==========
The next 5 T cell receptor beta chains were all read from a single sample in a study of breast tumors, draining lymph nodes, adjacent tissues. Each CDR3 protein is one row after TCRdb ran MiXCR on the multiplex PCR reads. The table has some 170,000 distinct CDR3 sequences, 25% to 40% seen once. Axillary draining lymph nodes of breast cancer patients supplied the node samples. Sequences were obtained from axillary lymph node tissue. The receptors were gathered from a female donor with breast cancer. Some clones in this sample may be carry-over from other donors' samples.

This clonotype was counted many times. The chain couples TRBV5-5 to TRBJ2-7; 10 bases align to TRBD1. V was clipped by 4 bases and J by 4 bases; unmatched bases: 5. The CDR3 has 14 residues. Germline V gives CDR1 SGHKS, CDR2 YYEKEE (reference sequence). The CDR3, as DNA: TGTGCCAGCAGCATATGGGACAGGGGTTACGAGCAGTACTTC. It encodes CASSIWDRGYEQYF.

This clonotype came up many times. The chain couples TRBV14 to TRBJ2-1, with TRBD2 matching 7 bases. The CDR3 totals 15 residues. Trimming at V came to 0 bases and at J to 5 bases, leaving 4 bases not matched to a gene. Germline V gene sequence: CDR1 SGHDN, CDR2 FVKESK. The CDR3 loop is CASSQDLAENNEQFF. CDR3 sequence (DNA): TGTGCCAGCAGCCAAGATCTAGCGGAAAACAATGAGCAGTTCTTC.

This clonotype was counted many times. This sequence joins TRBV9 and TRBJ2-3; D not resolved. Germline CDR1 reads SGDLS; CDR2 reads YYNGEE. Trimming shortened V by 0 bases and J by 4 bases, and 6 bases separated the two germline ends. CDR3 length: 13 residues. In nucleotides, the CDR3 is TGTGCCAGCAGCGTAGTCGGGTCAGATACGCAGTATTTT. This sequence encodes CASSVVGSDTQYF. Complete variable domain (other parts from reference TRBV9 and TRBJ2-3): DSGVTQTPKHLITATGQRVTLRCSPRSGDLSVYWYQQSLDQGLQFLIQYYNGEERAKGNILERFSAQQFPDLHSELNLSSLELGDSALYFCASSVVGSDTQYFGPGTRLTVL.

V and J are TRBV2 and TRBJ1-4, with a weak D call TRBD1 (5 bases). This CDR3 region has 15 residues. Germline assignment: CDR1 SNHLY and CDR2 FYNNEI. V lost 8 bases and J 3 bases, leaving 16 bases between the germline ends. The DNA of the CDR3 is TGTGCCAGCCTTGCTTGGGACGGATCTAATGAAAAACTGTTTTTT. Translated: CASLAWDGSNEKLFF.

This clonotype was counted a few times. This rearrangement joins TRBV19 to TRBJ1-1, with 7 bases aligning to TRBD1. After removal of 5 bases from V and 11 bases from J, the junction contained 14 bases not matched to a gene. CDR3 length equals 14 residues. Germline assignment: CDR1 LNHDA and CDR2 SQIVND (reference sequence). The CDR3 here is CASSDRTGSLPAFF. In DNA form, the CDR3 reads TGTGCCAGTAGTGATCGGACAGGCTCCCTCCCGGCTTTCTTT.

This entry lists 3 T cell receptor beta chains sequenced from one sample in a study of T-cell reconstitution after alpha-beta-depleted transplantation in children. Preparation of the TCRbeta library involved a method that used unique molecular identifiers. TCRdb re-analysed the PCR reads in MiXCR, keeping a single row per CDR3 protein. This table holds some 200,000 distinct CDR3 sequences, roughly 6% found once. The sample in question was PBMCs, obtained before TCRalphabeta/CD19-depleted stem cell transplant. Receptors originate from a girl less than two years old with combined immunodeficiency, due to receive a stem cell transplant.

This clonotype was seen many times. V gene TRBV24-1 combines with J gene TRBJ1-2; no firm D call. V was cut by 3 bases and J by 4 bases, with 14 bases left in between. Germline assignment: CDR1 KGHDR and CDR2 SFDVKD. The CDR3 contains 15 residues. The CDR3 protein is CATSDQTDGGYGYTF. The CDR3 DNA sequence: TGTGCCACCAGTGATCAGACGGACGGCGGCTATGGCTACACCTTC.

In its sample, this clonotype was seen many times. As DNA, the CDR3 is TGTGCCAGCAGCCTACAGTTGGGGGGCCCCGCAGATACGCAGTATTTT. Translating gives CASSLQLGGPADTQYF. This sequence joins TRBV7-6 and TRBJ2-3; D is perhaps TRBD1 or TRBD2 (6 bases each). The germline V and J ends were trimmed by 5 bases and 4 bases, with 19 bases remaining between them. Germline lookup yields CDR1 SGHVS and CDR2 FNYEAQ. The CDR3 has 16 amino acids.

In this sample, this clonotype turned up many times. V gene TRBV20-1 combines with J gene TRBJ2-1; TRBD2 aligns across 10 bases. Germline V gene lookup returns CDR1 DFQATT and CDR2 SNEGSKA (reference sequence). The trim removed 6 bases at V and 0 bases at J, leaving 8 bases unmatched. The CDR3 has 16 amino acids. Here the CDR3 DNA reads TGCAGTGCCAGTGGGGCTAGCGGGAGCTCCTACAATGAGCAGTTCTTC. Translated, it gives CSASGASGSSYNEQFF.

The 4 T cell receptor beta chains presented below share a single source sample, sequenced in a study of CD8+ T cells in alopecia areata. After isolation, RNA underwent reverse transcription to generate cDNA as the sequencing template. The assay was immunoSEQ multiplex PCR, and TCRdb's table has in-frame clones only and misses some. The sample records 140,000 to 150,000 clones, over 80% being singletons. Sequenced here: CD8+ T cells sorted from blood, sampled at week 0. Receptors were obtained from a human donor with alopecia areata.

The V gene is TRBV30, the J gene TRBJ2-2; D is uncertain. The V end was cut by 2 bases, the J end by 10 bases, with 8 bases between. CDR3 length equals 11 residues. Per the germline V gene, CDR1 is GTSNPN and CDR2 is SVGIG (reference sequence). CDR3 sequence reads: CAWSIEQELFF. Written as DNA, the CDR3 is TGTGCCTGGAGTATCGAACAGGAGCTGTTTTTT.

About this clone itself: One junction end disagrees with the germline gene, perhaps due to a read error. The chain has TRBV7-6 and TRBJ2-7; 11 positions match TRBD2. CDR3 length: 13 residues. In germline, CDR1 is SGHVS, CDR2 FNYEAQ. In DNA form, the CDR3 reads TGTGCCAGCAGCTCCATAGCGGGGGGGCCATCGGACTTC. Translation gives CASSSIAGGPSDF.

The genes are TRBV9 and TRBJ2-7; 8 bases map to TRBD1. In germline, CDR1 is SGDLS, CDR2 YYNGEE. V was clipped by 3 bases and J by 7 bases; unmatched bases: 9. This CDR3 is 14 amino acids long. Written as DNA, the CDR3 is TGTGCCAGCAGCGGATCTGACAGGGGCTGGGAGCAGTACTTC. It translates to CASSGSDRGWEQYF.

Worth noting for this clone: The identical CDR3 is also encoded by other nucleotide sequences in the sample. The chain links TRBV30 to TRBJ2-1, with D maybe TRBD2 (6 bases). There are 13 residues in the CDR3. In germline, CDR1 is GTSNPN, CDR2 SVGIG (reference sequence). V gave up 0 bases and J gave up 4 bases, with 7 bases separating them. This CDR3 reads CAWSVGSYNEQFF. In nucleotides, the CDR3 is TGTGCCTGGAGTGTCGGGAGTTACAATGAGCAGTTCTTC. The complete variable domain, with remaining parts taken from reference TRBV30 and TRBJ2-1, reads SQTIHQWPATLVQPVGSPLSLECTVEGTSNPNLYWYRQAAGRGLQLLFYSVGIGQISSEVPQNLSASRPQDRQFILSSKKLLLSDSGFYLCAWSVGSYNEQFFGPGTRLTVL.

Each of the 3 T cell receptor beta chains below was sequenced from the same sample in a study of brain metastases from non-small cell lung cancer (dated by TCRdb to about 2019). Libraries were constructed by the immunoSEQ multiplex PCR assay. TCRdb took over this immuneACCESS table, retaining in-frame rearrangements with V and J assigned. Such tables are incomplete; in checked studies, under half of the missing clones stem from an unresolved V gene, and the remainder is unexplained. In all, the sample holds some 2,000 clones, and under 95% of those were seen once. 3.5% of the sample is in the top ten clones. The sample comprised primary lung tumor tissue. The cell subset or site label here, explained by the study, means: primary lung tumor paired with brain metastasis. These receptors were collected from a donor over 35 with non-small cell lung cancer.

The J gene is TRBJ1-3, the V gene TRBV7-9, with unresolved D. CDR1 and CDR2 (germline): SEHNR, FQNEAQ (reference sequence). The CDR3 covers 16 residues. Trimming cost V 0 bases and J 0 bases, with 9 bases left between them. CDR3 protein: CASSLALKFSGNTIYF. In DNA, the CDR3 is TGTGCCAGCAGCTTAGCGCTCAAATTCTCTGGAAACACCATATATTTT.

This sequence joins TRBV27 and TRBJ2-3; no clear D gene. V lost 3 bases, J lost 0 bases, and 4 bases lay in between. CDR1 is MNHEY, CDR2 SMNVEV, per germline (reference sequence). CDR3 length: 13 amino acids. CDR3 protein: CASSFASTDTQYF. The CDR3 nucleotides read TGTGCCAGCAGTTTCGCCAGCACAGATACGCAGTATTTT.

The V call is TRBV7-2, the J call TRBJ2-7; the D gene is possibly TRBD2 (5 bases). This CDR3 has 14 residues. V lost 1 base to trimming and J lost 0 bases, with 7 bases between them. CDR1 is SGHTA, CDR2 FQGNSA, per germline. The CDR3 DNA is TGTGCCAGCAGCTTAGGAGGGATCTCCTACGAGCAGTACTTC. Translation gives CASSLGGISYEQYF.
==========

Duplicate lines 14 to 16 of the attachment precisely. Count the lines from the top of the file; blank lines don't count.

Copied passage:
The genes are TRBV9 and TRBJ2-7; 8 bases map to TRBD1. In germline, CDR1 is SGDLS, CDR2 YYNGEE. V was clipped by 3 bases and J by 7 bases; unmatched bases: 9. This CDR3 is 14 amino acids long. Written as DNA, the CDR3 is TGTGCCAGCAGCGGATCTGACAGGGGCTGGGAGCAGTACTTC. It translates to CASSGSDRGWEQYF.

Worth noting for this clone: The identical CDR3 is also encoded by other nucleotide sequences in the sample. The chain links TRBV30 to TRBJ2-1, with D maybe TRBD2 (6 bases). There are 13 residues in the CDR3. In germline, CDR1 is GTSNPN, CDR2 SVGIG (reference sequence). V gave up 0 bases and J gave up 4 bases, with 7 bases separating them. This CDR3 reads CAWSVGSYNEQFF. In nucleotides, the CDR3 is TGTGCCTGGAGTGTCGGGAGTTACAATGAGCAGTTCTTC. The complete variable domain, with remaining parts taken from reference TRBV30 and TRBJ2-1, reads SQTIHQWPATLVQPVGSPLSLECTVEGTSNPNLYWYRQAAGRGLQLLFYSVGIGQISSEVPQNLSASRPQDRQFILSSKKLLLSDSGFYLCAWSVGSYNEQFFGPGTRLTVL.

Each of the 3 T cell receptor beta chains below was sequenced from the same sample in a study of brain metastases from non-small cell lung cancer (dated by TCRdb to about 2019). Libraries were constructed by the immunoSEQ multiplex PCR assay. TCRdb took over this immuneACCESS table, retaining in-frame rearrangements with V and J assigned. Such tables are incomplete; in checked studies, under half of the missing clones stem from an unresolved V gene, and the remainder is unexplained. In all, the sample holds some 2,000 clones, and under 95% of those were seen once. 3.5% of the sample is in the top ten clones. The sample comprised primary lung tumor tissue. The cell subset or site label here, explained by the study, means: primary lung tumor paired with brain metastasis. These receptors were collected from a donor over 35 with non-small cell lung cancer.